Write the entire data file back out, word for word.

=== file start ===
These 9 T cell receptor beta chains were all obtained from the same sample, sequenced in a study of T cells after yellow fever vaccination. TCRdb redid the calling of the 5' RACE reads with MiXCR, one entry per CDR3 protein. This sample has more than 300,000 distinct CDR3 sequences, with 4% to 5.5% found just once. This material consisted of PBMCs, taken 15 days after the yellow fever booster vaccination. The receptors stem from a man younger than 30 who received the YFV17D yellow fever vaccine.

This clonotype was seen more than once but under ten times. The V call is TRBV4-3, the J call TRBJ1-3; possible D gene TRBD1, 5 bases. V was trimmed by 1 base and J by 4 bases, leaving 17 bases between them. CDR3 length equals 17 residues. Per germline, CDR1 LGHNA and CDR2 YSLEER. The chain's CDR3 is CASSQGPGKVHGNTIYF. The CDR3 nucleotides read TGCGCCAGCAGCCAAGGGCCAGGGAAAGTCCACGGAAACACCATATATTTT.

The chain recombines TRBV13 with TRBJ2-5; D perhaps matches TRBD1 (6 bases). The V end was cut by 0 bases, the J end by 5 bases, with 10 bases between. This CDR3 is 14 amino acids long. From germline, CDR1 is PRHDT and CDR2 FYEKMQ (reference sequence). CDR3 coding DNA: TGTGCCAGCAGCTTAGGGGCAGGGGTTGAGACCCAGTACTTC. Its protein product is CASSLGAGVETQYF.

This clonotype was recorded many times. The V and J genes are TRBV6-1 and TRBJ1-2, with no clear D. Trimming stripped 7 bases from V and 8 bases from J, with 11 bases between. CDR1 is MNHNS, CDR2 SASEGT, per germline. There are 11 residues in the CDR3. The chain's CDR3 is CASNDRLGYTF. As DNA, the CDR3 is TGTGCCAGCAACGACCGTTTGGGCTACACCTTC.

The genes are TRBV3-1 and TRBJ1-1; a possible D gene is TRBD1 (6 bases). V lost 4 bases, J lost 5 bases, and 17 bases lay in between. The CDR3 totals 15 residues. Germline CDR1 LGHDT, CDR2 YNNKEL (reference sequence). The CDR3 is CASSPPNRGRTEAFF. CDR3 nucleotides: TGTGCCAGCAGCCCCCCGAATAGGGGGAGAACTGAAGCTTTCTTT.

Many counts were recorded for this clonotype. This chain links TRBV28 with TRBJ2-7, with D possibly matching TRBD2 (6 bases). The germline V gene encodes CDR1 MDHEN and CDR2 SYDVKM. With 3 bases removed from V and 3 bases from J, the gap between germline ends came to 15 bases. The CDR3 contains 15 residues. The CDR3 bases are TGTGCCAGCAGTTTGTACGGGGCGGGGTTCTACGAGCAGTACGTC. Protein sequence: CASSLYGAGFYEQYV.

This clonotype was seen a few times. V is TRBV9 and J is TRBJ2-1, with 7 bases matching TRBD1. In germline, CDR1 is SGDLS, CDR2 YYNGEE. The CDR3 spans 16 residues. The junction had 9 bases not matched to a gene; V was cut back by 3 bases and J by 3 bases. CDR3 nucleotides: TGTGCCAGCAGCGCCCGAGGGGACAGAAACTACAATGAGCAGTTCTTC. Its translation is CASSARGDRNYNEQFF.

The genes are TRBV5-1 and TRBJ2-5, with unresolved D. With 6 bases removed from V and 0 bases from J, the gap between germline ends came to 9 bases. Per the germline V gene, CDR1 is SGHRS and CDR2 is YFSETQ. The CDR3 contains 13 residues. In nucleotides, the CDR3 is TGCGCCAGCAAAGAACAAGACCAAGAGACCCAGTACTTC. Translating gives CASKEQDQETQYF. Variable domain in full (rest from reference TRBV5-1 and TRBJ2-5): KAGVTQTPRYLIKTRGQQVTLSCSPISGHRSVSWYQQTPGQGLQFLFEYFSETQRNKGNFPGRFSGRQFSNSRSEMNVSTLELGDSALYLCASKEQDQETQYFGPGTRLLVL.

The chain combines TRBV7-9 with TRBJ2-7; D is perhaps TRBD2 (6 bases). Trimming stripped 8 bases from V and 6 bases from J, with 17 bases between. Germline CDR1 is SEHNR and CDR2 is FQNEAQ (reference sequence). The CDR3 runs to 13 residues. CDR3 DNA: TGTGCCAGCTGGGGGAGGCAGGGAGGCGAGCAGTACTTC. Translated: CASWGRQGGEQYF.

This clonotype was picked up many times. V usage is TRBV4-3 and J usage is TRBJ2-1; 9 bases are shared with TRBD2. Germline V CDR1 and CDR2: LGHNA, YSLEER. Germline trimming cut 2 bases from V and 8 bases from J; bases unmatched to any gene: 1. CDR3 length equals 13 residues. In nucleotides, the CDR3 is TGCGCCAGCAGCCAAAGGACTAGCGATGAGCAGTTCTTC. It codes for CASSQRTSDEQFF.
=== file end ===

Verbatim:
These 9 T cell receptor beta chains were all obtained from the same sample, sequenced in a study of T cells after yellow fever vaccination. TCRdb redid the calling of the 5' RACE reads with MiXCR, one entry per CDR3 protein. This sample has more than 300,000 distinct CDR3 sequences, with 4% to 5.5% found just once. This material consisted of PBMCs, taken 15 days after the yellow fever booster vaccination. The receptors stem from a man younger than 30 who received the YFV17D yellow fever vaccine.

This clonotype was seen more than once but under ten times. The V call is TRBV4-3, the J call TRBJ1-3; possible D gene TRBD1, 5 bases. V was trimmed by 1 base and J by 4 bases, leaving 17 bases between them. CDR3 length equals 17 residues. Per germline, CDR1 LGHNA and CDR2 YSLEER. The chain's CDR3 is CASSQGPGKVHGNTIYF. The CDR3 nucleotides read TGCGCCAGCAGCCAAGGGCCAGGGAAAGTCCACGGAAACACCATATATTTT.

The chain recombines TRBV13 with TRBJ2-5; D perhaps matches TRBD1 (6 bases). The V end was cut by 0 bases, the J end by 5 bases, with 10 bases between. This CDR3 is 14 amino acids long. From germline, CDR1 is PRHDT and CDR2 FYEKMQ (reference sequence). CDR3 coding DNA: TGTGCCAGCAGCTTAGGGGCAGGGGTTGAGACCCAGTACTTC. Its protein product is CASSLGAGVETQYF.

This clonotype was recorded many times. The V and J genes are TRBV6-1 and TRBJ1-2, with no clear D. Trimming stripped 7 bases from V and 8 bases from J, with 11 bases between. CDR1 is MNHNS, CDR2 SASEGT, per germline. There are 11 residues in the CDR3. The chain's CDR3 is CASNDRLGYTF. As DNA, the CDR3 is TGTGCCAGCAACGACCGTTTGGGCTACACCTTC.

The genes are TRBV3-1 and TRBJ1-1; a possible D gene is TRBD1 (6 bases). V lost 4 bases, J lost 5 bases, and 17 bases lay in between. The CDR3 totals 15 residues. Germline CDR1 LGHDT, CDR2 YNNKEL (reference sequence). The CDR3 is CASSPPNRGRTEAFF. CDR3 nucleotides: TGTGCCAGCAGCCCCCCGAATAGGGGGAGAACTGAAGCTTTCTTT.

Many counts were recorded for this clonotype. This chain links TRBV28 with TRBJ2-7, with D possibly matching TRBD2 (6 bases). The germline V gene encodes CDR1 MDHEN and CDR2 SYDVKM. With 3 bases removed from V and 3 bases from J, the gap between germline ends came to 15 bases. The CDR3 contains 15 residues. The CDR3 bases are TGTGCCAGCAGTTTGTACGGGGCGGGGTTCTACGAGCAGTACGTC. Protein sequence: CASSLYGAGFYEQYV.

This clonotype was seen a few times. V is TRBV9 and J is TRBJ2-1, with 7 bases matching TRBD1. In germline, CDR1 is SGDLS, CDR2 YYNGEE. The CDR3 spans 16 residues. The junction had 9 bases not matched to a gene; V was cut back by 3 bases and J by 3 bases. CDR3 nucleotides: TGTGCCAGCAGCGCCCGAGGGGACAGAAACTACAATGAGCAGTTCTTC. Its translation is CASSARGDRNYNEQFF.

The genes are TRBV5-1 and TRBJ2-5, with unresolved D. With 6 bases removed from V and 0 bases from J, the gap between germline ends came to 9 bases. Per the germline V gene, CDR1 is SGHRS and CDR2 is YFSETQ. The CDR3 contains 13 residues. In nucleotides, the CDR3 is TGCGCCAGCAAAGAACAAGACCAAGAGACCCAGTACTTC. Translating gives CASKEQDQETQYF. Variable domain in full (rest from reference TRBV5-1 and TRBJ2-5): KAGVTQTPRYLIKTRGQQVTLSCSPISGHRSVSWYQQTPGQGLQFLFEYFSETQRNKGNFPGRFSGRQFSNSRSEMNVSTLELGDSALYLCASKEQDQETQYFGPGTRLLVL.

The chain combines TRBV7-9 with TRBJ2-7; D is perhaps TRBD2 (6 bases). Trimming stripped 8 bases from V and 6 bases from J, with 17 bases between. Germline CDR1 is SEHNR and CDR2 is FQNEAQ (reference sequence). The CDR3 runs to 13 residues. CDR3 DNA: TGTGCCAGCTGGGGGAGGCAGGGAGGCGAGCAGTACTTC. Translated: CASWGRQGGEQYF.

This clonotype was picked up many times. V usage is TRBV4-3 and J usage is TRBJ2-1; 9 bases are shared with TRBD2. Germline V CDR1 and CDR2: LGHNA, YSLEER. Germline trimming cut 2 bases from V and 8 bases from J; bases unmatched to any gene: 1. CDR3 length equals 13 residues. In nucleotides, the CDR3 is TGCGCCAGCAGCCAAAGGACTAGCGATGAGCAGTTCTTC. It codes for CASSQRTSDEQFF.